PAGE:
Not all markets in the APAC region will develop 5G at the same pace. We forecast that only 7 per cent of total connections in India will be on 5G by 2025. One of the major reasons for the slower 5G rollout in India is the investment and adoption pattern for 4G in previous years. The emergence of Reliance Jio in 2016 boosted competition and sped 4G rollout, but also meant the industry’s capex to revenue ratio went over 30 per cent, way over the APAC average which was less than 20 per cent.

At the same time, increased competition drove prices down and hence revenues. So while mobile internet in India has become much more affordable in the past three years, to the point where India has one of the highest average rates of data traffic per connection in the world, operators stretched themselves trying to increase 4G coverage. With ARPU per unique subscriber in India being significantly lower than the APAC average and one of the lowest globally, it will be challenging for Indian operators to fund 5G at the same scale as eventually happened with 4G.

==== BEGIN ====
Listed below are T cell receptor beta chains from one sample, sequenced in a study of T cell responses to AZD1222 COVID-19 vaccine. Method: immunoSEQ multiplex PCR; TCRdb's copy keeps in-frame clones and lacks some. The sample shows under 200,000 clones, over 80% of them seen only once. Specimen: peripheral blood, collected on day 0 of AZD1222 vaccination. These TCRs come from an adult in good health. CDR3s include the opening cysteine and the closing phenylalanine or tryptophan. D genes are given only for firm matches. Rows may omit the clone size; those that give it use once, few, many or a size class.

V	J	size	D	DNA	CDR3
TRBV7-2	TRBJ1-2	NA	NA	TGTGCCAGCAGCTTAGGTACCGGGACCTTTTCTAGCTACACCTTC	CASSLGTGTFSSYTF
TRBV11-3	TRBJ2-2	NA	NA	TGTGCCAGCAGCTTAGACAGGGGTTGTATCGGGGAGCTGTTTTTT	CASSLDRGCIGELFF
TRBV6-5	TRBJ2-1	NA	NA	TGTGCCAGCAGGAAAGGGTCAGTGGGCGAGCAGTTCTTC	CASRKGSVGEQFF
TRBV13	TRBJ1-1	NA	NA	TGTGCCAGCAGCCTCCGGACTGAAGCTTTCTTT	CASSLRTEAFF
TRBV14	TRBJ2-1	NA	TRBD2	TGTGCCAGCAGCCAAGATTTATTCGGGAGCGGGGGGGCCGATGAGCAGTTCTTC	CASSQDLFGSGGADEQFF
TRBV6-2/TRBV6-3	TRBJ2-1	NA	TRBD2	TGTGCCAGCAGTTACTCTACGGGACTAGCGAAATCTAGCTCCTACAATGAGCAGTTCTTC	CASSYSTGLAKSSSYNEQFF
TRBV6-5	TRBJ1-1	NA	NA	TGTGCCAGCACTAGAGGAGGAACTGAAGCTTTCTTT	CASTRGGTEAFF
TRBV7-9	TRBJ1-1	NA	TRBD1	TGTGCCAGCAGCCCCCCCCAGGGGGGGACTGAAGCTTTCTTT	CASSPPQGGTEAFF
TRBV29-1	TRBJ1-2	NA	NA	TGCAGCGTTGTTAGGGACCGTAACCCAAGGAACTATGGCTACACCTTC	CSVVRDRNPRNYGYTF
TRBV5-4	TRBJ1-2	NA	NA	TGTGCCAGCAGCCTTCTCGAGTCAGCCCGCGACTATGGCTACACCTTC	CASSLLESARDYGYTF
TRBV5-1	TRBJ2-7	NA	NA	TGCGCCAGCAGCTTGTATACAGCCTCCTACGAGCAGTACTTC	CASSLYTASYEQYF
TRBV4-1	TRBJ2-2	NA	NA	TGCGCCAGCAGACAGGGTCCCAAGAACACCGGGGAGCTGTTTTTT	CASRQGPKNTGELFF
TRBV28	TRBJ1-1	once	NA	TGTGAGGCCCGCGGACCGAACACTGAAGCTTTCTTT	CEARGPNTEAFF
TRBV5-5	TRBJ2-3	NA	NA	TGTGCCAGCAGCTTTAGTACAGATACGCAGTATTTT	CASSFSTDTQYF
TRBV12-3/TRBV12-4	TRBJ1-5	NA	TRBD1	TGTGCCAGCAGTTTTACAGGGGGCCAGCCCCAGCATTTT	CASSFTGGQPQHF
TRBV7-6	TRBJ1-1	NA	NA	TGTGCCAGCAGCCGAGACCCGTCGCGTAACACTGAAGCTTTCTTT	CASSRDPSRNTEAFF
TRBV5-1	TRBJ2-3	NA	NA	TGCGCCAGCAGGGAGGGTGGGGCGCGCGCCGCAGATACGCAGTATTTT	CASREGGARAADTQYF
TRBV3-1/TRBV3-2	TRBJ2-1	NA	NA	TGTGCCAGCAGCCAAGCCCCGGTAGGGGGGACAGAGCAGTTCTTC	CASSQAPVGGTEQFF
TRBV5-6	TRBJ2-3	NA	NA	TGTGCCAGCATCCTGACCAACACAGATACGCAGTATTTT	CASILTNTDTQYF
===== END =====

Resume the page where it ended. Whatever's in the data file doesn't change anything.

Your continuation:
The premium price of 5G devices in the next couple of years will also act as an inhibitor to 5G uptake. However, India is still forecast to invest $16 billion in 5G infrastructure between 2019 and 2025, at a 20 per cent average capex to revenue ratio, and with a steadier investment pace than in the top APAC markets by capex, such as China, Japan and South Korea.

As discussed in GSMA Intelligence’s report India: becoming 5G-ready [4], the steps that can help India in speeding its 5G adoption are more reasonable spectrum pricing, and supportive investment and taxation policies to improve the financial health of the mobile industry.

– Alla Shabelnikova – senior analyst, Financials – GSMA Intelligence